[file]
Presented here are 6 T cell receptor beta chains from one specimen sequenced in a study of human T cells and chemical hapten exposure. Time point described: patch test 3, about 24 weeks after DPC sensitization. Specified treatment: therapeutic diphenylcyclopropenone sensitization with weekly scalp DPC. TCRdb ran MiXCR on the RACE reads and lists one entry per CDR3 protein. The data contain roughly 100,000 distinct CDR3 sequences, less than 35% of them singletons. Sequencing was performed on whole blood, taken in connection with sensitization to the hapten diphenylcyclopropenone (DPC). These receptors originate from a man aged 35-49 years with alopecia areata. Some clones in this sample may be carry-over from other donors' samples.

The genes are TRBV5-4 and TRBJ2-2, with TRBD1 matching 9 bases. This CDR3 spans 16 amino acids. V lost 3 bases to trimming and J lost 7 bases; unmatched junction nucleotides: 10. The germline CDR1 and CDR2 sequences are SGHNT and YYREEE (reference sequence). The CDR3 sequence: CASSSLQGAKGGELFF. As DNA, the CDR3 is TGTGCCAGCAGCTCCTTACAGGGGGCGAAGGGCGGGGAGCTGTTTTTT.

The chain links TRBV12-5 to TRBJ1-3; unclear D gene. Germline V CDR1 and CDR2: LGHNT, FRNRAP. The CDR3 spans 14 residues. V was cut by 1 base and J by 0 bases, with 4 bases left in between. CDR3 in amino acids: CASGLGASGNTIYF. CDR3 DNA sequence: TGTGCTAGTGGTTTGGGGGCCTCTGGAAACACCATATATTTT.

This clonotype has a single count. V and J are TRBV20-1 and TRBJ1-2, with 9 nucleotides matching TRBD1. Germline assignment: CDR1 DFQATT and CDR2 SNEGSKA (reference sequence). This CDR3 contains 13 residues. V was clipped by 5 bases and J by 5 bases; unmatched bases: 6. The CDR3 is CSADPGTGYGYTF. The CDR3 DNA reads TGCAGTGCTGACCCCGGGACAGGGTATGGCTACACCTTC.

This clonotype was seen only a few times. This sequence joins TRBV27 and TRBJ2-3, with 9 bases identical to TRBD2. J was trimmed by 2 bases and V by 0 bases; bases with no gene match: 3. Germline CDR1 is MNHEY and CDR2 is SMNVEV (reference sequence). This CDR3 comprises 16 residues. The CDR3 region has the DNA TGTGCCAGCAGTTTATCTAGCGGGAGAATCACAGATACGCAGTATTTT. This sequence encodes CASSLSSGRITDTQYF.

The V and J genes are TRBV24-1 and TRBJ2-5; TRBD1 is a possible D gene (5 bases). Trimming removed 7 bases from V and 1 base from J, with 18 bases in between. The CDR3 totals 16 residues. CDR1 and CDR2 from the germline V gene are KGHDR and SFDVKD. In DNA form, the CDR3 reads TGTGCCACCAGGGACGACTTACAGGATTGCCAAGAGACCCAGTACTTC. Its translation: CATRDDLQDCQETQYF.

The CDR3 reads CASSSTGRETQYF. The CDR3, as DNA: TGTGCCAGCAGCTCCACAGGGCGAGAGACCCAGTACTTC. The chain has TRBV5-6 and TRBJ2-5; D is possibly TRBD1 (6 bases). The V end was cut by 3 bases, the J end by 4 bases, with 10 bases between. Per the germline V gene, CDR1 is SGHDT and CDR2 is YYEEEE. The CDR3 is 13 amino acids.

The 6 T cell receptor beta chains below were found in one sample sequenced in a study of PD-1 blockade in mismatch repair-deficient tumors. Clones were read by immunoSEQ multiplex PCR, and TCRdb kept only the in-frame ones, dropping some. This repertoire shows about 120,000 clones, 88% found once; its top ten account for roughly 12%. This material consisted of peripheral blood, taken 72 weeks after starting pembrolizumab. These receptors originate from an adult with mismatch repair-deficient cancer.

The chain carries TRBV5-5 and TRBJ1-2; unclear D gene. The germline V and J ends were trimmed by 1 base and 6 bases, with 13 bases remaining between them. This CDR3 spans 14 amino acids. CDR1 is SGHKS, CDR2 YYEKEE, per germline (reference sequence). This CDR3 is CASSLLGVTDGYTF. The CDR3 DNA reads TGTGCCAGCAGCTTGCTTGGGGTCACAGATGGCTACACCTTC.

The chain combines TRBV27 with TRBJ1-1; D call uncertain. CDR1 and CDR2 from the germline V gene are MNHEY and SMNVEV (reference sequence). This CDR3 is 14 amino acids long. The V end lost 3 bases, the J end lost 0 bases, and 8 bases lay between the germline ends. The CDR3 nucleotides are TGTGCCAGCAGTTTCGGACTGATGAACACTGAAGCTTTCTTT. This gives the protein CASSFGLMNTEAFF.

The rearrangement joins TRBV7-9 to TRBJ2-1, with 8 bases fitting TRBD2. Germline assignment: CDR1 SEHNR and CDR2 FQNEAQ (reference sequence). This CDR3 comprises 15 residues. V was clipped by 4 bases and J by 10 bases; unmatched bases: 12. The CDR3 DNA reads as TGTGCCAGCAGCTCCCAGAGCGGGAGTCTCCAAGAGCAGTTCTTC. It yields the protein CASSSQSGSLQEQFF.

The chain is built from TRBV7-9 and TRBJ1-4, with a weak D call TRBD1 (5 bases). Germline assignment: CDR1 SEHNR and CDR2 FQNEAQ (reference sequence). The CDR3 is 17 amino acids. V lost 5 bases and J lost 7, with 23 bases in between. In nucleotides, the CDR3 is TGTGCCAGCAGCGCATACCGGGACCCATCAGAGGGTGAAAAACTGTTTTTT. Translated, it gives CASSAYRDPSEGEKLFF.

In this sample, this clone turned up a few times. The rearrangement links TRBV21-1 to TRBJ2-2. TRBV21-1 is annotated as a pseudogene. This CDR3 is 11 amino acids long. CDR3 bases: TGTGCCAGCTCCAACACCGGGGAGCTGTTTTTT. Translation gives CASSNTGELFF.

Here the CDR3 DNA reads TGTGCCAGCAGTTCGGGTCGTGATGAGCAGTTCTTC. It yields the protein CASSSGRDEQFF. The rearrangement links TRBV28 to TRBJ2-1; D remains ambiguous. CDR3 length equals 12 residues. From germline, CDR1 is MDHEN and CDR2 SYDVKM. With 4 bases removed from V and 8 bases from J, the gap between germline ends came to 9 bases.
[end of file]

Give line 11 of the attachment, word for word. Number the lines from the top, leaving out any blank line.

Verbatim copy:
The rearrangement joins TRBV7-9 to TRBJ2-1, with 8 bases fitting TRBD2. Germline assignment: CDR1 SEHNR and CDR2 FQNEAQ (reference sequence). This CDR3 comprises 15 residues. V was clipped by 4 bases and J by 10 bases; unmatched bases: 12. The CDR3 DNA reads as TGTGCCAGCAGCTCCCAGAGCGGGAGTCTCCAAGAGCAGTTCTTC. It yields the protein CASSSQSGSLQEQFF.